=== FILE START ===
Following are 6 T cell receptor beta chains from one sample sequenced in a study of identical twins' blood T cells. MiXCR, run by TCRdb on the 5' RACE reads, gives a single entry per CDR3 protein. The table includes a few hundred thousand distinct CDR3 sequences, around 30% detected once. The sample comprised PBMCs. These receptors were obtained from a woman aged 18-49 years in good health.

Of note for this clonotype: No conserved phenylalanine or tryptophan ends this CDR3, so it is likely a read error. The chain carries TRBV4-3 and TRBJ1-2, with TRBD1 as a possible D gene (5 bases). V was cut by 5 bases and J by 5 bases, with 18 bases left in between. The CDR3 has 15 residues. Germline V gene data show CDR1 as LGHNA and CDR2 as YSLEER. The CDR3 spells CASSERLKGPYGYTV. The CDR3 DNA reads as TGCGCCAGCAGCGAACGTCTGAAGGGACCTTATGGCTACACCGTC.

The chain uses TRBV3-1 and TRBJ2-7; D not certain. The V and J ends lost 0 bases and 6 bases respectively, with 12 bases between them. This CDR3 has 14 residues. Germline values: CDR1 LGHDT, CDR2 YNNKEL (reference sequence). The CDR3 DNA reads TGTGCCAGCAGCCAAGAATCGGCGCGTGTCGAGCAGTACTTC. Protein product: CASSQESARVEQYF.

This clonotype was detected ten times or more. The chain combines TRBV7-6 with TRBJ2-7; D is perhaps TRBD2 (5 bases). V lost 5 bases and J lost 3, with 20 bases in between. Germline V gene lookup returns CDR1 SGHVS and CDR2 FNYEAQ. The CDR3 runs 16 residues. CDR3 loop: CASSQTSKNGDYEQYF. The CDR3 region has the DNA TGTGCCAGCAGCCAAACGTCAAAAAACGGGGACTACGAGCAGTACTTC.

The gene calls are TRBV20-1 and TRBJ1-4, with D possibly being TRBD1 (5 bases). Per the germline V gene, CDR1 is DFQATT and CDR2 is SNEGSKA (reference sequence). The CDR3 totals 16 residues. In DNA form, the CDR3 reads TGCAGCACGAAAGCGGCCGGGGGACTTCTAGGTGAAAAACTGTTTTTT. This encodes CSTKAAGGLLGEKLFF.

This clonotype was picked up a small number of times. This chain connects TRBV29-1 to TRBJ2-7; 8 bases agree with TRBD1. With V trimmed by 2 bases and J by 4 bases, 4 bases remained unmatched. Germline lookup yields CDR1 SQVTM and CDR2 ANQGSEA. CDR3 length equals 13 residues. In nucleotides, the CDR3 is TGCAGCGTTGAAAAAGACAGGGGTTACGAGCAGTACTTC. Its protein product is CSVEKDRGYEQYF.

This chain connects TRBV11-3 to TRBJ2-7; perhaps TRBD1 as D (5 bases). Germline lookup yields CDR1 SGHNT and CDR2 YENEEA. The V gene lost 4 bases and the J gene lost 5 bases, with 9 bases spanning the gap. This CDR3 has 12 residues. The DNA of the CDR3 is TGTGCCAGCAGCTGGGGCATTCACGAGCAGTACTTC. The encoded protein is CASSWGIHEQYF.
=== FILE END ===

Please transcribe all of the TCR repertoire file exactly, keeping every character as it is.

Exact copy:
Following are 6 T cell receptor beta chains from one sample sequenced in a study of identical twins' blood T cells. MiXCR, run by TCRdb on the 5' RACE reads, gives a single entry per CDR3 protein. The table includes a few hundred thousand distinct CDR3 sequences, around 30% detected once. The sample comprised PBMCs. These receptors were obtained from a woman aged 18-49 years in good health.

Of note for this clonotype: No conserved phenylalanine or tryptophan ends this CDR3, so it is likely a read error. The chain carries TRBV4-3 and TRBJ1-2, with TRBD1 as a possible D gene (5 bases). V was cut by 5 bases and J by 5 bases, with 18 bases left in between. The CDR3 has 15 residues. Germline V gene data show CDR1 as LGHNA and CDR2 as YSLEER. The CDR3 spells CASSERLKGPYGYTV. The CDR3 DNA reads as TGCGCCAGCAGCGAACGTCTGAAGGGACCTTATGGCTACACCGTC.

The chain uses TRBV3-1 and TRBJ2-7; D not certain. The V and J ends lost 0 bases and 6 bases respectively, with 12 bases between them. This CDR3 has 14 residues. Germline values: CDR1 LGHDT, CDR2 YNNKEL (reference sequence). The CDR3 DNA reads TGTGCCAGCAGCCAAGAATCGGCGCGTGTCGAGCAGTACTTC. Protein product: CASSQESARVEQYF.

This clonotype was detected ten times or more. The chain combines TRBV7-6 with TRBJ2-7; D is perhaps TRBD2 (5 bases). V lost 5 bases and J lost 3, with 20 bases in between. Germline V gene lookup returns CDR1 SGHVS and CDR2 FNYEAQ. The CDR3 runs 16 residues. CDR3 loop: CASSQTSKNGDYEQYF. The CDR3 region has the DNA TGTGCCAGCAGCCAAACGTCAAAAAACGGGGACTACGAGCAGTACTTC.

The gene calls are TRBV20-1 and TRBJ1-4, with D possibly being TRBD1 (5 bases). Per the germline V gene, CDR1 is DFQATT and CDR2 is SNEGSKA (reference sequence). The CDR3 totals 16 residues. In DNA form, the CDR3 reads TGCAGCACGAAAGCGGCCGGGGGACTTCTAGGTGAAAAACTGTTTTTT. This encodes CSTKAAGGLLGEKLFF.

This clonotype was picked up a small number of times. This chain connects TRBV29-1 to TRBJ2-7; 8 bases agree with TRBD1. With V trimmed by 2 bases and J by 4 bases, 4 bases remained unmatched. Germline lookup yields CDR1 SQVTM and CDR2 ANQGSEA. CDR3 length equals 13 residues. In nucleotides, the CDR3 is TGCAGCGTTGAAAAAGACAGGGGTTACGAGCAGTACTTC. Its protein product is CSVEKDRGYEQYF.

This chain connects TRBV11-3 to TRBJ2-7; perhaps TRBD1 as D (5 bases). Germline lookup yields CDR1 SGHNT and CDR2 YENEEA. The V gene lost 4 bases and the J gene lost 5 bases, with 9 bases spanning the gap. This CDR3 has 12 residues. The DNA of the CDR3 is TGTGCCAGCAGCTGGGGCATTCACGAGCAGTACTTC. The encoded protein is CASSWGIHEQYF.